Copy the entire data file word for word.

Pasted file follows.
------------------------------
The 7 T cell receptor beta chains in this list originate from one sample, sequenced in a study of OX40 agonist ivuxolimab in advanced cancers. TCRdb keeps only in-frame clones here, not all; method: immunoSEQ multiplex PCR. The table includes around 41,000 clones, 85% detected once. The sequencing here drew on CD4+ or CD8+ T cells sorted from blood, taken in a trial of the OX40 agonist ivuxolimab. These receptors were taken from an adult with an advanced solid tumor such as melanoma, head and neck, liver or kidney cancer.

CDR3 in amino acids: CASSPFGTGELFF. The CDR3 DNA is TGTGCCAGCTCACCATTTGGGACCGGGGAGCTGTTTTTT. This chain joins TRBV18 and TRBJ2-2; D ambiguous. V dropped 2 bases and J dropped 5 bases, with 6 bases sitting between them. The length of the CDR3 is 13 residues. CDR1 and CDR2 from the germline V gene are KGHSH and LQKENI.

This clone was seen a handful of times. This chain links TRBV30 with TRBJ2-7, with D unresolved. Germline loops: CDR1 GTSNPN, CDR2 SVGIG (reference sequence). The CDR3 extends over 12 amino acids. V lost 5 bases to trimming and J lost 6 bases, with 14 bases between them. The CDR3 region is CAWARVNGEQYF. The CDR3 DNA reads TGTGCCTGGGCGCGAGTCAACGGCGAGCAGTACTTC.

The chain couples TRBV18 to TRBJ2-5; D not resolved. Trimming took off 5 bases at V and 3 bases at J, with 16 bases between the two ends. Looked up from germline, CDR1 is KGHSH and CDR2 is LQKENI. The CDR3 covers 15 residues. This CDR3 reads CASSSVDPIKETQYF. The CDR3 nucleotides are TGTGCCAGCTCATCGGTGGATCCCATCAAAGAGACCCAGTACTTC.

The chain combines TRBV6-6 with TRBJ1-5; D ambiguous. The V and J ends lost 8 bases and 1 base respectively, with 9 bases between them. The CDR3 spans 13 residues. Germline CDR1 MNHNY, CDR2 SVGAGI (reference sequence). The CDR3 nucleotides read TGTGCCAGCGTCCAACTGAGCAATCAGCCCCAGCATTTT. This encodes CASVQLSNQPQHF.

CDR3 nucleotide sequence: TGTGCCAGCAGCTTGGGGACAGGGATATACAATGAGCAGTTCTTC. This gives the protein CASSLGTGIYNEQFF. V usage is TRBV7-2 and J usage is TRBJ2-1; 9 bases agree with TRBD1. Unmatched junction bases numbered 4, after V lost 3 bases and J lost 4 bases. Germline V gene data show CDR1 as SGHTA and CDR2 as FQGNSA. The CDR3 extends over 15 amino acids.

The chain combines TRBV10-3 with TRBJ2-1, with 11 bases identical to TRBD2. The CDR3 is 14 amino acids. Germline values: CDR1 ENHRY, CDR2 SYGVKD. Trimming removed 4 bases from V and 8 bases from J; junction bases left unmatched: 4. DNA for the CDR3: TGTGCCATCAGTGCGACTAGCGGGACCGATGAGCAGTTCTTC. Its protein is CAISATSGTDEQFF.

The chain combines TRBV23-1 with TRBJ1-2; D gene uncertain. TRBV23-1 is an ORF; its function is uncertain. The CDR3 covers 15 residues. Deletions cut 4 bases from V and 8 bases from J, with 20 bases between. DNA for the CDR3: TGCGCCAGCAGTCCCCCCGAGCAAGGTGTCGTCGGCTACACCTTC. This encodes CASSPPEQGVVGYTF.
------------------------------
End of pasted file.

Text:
The 7 T cell receptor beta chains in this list originate from one sample, sequenced in a study of OX40 agonist ivuxolimab in advanced cancers. TCRdb keeps only in-frame clones here, not all; method: immunoSEQ multiplex PCR. The table includes around 41,000 clones, 85% detected once. The sequencing here drew on CD4+ or CD8+ T cells sorted from blood, taken in a trial of the OX40 agonist ivuxolimab. These receptors were taken from an adult with an advanced solid tumor such as melanoma, head and neck, liver or kidney cancer.

CDR3 in amino acids: CASSPFGTGELFF. The CDR3 DNA is TGTGCCAGCTCACCATTTGGGACCGGGGAGCTGTTTTTT. This chain joins TRBV18 and TRBJ2-2; D ambiguous. V dropped 2 bases and J dropped 5 bases, with 6 bases sitting between them. The length of the CDR3 is 13 residues. CDR1 and CDR2 from the germline V gene are KGHSH and LQKENI.

This clone was seen a handful of times. This chain links TRBV30 with TRBJ2-7, with D unresolved. Germline loops: CDR1 GTSNPN, CDR2 SVGIG (reference sequence). The CDR3 extends over 12 amino acids. V lost 5 bases to trimming and J lost 6 bases, with 14 bases between them. The CDR3 region is CAWARVNGEQYF. The CDR3 DNA reads TGTGCCTGGGCGCGAGTCAACGGCGAGCAGTACTTC.

The chain couples TRBV18 to TRBJ2-5; D not resolved. Trimming took off 5 bases at V and 3 bases at J, with 16 bases between the two ends. Looked up from germline, CDR1 is KGHSH and CDR2 is LQKENI. The CDR3 covers 15 residues. This CDR3 reads CASSSVDPIKETQYF. The CDR3 nucleotides are TGTGCCAGCTCATCGGTGGATCCCATCAAAGAGACCCAGTACTTC.

The chain combines TRBV6-6 with TRBJ1-5; D ambiguous. The V and J ends lost 8 bases and 1 base respectively, with 9 bases between them. The CDR3 spans 13 residues. Germline CDR1 MNHNY, CDR2 SVGAGI (reference sequence). The CDR3 nucleotides read TGTGCCAGCGTCCAACTGAGCAATCAGCCCCAGCATTTT. This encodes CASVQLSNQPQHF.

CDR3 nucleotide sequence: TGTGCCAGCAGCTTGGGGACAGGGATATACAATGAGCAGTTCTTC. This gives the protein CASSLGTGIYNEQFF. V usage is TRBV7-2 and J usage is TRBJ2-1; 9 bases agree with TRBD1. Unmatched junction bases numbered 4, after V lost 3 bases and J lost 4 bases. Germline V gene data show CDR1 as SGHTA and CDR2 as FQGNSA. The CDR3 extends over 15 amino acids.

The chain combines TRBV10-3 with TRBJ2-1, with 11 bases identical to TRBD2. The CDR3 is 14 amino acids. Germline values: CDR1 ENHRY, CDR2 SYGVKD. Trimming removed 4 bases from V and 8 bases from J; junction bases left unmatched: 4. DNA for the CDR3: TGTGCCATCAGTGCGACTAGCGGGACCGATGAGCAGTTCTTC. Its protein is CAISATSGTDEQFF.

The chain combines TRBV23-1 with TRBJ1-2; D gene uncertain. TRBV23-1 is an ORF; its function is uncertain. The CDR3 covers 15 residues. Deletions cut 4 bases from V and 8 bases from J, with 20 bases between. DNA for the CDR3: TGCGCCAGCAGTCCCCCCGAGCAAGGTGTCGTCGGCTACACCTTC. This encodes CASSPPEQGVVGYTF.